department within 24 hours after the escape.
173.13 (1) (a) 10. of the statutes is created to read:
(a) 10. A dangerous exotic animal possessed, imported into this state, 18
sold, transferred, or bred in violation of s. 173.50.
173.21 (1) (e) of the statutes is created to read:
(e) There are reasonable grounds to believe that the animal is a 21
dangerous exotic animal possessed, imported into this state, sold, transferred, or 22
bred in violation of s. 173.50.
173.22 (1) of the statutes is amended to read:
173.22 (1) Petition.
A person claiming that an animal that he or she owns was 25
improperly taken into custody under s. 173.13 (1) (a) 3., 4., 5., 6. or,
8., or 10.
wrongfully withheld under s. 173.21 (1) may seek return of the animal by petitioning 2
for an order from the circuit court for the county in which the animal was taken into 3
custody or in which it is held.
173.22 (3) (a) (intro.) of the statutes is amended to read:
(a) (intro.) If the animal was taken into custody under s. 173.13 (1) 6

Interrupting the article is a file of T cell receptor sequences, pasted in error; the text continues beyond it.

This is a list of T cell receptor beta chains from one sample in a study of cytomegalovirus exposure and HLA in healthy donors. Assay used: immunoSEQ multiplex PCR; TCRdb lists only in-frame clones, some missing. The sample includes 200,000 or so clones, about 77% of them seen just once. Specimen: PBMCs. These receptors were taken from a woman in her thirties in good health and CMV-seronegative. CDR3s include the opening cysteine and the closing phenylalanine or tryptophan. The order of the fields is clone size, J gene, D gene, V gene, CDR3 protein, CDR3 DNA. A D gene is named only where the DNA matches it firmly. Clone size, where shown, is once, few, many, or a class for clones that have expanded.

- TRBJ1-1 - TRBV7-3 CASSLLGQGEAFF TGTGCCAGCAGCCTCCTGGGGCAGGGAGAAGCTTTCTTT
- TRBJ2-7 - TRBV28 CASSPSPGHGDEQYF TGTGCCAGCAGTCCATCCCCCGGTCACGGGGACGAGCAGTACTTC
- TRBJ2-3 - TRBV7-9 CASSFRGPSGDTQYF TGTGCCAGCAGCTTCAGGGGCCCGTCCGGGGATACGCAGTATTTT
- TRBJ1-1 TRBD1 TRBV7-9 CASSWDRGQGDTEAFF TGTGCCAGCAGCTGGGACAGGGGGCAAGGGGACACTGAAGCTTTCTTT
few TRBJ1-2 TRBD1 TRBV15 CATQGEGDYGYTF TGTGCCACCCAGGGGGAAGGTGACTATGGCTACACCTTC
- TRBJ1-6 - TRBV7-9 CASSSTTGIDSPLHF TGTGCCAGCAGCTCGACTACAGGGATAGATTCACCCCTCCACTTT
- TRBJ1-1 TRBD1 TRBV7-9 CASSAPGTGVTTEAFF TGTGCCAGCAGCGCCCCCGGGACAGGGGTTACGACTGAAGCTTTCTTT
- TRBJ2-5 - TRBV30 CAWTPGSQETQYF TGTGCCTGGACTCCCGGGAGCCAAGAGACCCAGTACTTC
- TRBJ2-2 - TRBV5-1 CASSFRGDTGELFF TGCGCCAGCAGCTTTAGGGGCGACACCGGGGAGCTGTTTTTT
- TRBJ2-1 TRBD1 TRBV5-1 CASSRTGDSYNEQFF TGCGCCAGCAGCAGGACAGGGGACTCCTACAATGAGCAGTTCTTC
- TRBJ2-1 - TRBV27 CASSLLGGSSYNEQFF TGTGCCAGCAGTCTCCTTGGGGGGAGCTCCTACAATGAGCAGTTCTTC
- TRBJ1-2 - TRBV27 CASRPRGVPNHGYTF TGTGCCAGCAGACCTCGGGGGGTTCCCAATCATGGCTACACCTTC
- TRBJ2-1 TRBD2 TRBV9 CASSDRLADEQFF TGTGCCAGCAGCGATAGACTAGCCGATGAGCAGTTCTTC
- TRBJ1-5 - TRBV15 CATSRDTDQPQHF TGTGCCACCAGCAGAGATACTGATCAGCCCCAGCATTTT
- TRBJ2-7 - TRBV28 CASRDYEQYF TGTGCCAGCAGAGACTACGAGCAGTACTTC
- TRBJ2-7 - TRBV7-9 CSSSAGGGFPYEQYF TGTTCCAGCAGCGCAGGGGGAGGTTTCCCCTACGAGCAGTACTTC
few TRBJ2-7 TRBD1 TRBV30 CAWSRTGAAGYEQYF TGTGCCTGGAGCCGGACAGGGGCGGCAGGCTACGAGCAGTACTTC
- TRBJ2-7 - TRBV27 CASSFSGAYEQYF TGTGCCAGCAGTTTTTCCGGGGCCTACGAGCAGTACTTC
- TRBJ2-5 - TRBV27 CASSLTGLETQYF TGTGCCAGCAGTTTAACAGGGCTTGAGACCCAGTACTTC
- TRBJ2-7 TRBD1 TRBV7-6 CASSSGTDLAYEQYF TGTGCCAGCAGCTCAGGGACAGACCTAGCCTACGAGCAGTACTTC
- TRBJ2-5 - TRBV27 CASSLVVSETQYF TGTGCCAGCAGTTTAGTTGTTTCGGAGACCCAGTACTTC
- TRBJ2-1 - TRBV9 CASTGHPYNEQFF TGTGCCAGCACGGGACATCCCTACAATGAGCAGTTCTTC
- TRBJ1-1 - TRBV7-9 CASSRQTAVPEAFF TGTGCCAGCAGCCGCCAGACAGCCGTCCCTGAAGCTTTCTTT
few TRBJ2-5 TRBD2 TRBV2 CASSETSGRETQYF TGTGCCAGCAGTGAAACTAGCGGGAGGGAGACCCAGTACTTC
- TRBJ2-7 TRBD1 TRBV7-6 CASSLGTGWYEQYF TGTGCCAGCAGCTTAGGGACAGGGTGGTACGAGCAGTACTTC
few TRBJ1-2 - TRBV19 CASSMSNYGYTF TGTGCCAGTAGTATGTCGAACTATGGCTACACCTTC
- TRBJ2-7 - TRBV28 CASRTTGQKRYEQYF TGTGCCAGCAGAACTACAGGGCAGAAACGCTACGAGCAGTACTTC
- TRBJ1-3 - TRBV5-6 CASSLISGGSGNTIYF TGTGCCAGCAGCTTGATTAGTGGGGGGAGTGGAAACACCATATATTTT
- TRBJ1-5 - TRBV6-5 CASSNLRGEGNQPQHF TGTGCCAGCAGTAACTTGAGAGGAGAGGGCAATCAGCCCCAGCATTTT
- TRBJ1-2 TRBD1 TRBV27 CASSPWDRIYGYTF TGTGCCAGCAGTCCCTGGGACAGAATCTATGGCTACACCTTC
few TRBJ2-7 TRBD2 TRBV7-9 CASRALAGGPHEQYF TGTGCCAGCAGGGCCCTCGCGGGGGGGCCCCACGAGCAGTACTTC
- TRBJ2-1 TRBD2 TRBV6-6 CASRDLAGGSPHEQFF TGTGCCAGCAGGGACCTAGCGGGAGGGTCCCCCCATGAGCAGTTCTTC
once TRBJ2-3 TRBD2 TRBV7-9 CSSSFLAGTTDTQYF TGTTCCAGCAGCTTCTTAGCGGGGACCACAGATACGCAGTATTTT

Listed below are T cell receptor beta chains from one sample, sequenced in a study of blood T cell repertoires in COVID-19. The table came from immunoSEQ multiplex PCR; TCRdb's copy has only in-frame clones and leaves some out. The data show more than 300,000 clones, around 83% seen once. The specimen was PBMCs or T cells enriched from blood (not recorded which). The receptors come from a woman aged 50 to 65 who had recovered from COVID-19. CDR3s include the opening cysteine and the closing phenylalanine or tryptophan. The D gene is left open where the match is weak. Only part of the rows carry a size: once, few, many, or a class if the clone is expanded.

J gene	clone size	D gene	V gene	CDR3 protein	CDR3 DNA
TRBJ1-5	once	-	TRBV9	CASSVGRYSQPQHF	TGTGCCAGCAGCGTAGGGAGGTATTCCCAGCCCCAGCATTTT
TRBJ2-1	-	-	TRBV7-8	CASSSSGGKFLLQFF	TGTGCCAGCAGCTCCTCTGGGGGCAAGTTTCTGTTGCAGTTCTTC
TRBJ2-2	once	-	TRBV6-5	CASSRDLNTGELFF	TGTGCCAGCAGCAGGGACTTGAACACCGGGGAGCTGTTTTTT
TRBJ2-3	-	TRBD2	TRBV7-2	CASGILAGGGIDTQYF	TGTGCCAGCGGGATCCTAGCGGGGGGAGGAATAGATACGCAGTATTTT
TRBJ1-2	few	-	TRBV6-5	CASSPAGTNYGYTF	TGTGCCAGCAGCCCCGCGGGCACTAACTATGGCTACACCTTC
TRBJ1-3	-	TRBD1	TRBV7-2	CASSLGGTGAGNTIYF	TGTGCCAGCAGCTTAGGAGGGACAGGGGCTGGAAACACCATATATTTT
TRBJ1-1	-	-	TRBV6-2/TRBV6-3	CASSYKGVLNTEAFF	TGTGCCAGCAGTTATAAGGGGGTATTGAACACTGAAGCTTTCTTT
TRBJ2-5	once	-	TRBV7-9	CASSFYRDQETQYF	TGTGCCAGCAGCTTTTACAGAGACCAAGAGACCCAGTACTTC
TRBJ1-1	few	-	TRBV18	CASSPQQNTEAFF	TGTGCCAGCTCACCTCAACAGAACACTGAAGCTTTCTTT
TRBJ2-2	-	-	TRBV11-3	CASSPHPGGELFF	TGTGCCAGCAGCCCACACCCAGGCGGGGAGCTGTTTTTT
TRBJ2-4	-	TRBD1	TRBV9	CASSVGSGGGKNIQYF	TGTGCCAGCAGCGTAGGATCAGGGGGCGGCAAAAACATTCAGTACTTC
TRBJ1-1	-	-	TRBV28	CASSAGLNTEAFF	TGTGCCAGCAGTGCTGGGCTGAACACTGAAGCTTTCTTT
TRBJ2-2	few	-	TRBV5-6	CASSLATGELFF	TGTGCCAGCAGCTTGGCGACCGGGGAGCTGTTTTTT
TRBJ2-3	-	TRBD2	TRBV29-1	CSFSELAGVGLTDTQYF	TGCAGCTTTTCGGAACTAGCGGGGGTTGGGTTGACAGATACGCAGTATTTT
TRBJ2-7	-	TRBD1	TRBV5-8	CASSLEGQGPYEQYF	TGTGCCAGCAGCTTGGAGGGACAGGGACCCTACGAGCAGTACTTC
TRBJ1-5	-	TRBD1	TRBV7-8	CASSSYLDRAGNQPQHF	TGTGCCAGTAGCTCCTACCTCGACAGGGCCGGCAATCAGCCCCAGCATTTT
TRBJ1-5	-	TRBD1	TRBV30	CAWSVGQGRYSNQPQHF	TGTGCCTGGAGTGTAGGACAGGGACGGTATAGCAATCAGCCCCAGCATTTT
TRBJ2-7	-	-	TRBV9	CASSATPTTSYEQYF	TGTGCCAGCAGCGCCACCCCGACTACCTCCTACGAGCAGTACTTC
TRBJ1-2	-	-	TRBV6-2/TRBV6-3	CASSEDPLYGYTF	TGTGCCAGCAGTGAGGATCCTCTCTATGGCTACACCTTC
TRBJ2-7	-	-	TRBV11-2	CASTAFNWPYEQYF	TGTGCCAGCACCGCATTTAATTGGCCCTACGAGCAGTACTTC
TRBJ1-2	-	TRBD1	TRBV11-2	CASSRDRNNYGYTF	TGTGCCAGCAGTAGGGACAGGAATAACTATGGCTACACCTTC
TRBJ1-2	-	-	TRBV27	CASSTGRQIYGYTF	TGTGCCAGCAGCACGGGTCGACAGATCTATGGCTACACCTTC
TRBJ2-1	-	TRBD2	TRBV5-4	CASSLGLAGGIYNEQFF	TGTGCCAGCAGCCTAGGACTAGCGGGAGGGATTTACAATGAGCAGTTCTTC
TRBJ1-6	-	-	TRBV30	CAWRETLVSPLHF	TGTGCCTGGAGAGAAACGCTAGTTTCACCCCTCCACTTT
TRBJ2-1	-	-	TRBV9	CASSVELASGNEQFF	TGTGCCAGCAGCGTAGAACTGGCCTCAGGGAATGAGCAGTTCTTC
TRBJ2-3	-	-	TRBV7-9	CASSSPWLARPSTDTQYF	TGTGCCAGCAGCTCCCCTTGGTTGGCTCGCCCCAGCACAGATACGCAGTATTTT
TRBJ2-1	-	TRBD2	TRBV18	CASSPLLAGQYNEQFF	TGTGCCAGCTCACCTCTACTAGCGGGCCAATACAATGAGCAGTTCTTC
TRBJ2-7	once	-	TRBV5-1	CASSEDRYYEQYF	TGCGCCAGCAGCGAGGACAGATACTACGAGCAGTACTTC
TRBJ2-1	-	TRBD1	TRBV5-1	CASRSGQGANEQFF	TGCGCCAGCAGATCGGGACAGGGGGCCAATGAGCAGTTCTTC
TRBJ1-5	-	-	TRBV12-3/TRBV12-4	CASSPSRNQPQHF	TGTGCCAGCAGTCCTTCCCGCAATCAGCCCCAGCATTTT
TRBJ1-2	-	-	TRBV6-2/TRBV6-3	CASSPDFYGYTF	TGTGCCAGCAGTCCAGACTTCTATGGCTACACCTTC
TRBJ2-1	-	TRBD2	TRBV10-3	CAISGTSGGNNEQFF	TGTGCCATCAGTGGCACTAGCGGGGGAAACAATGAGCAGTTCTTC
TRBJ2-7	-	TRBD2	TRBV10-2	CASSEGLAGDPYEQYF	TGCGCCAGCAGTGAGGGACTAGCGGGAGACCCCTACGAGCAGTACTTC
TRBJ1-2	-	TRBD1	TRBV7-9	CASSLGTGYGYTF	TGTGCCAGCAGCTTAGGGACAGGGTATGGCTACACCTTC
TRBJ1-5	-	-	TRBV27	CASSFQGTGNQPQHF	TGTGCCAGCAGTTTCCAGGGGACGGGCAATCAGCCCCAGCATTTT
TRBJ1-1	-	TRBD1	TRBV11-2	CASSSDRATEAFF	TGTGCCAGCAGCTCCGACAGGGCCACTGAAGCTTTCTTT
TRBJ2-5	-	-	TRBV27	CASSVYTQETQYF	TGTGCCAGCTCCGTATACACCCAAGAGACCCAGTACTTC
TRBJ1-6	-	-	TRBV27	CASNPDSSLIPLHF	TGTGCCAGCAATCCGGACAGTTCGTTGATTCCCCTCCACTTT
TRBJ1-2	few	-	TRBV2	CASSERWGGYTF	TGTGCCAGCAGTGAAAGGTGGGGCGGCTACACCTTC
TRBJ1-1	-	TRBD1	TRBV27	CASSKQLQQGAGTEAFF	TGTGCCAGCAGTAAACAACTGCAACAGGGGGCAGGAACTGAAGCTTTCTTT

(a) 8. or 10.
or is withheld under s. 173.21 (1), the court shall order the animal 7
returned to the owner unless it determines that one of the following conditions is 8
173.22 (3) (a) 5. of the statutes is created to read:
(a) 5. There are reasonable grounds to believe that the animal is a 11
dangerous exotic animal possessed, imported into this state, sold, transferred, or 12
bred in violation of s. 173.50.
173.50 of the statutes is created to read:
14173.50 Dangerous exotic animals. (1) Definitions.
In this section:
(a) "Circus" means an entity holding a class C license as an exhibitor under the 16
federal Animal Welfare Act, 7 USC 2131
, who conducts scheduled events 17
performed by a traveling company that uses mobile facilities in which entertainment 18
consisting of a variety of performances by acrobats, clowns, and trained animals is 19
the primary attraction or principal business.
(b) "Dangerous exotic animal" means a live animal that is any of the following:
1. One of the following animals of the family Felidae: a lion, tiger, jaguar, 22
leopard, snow leopard, clouded leopard, Sunda clouded leopard, or cheetah or a 23
hybrid of any of these species.
2. One of the following animals of the family Ursidae: an Asiatic black bear, 2
brown bear, polar bear, sloth bear, sun bear, giant panda bear, or spectacled bear or 3
a hybrid of any of these species.
3. One of the following animals of the family Hominidae: a gorilla, orangutan, 5
chimpanzee, or bonobo.
4. One of the following animals of the family Hylobatidae: a siamang or gibbon.
5. One of the following animals of the order Crocodylia: an alligator of any 8
species, crocodile of any species, caiman of any species, or gharial.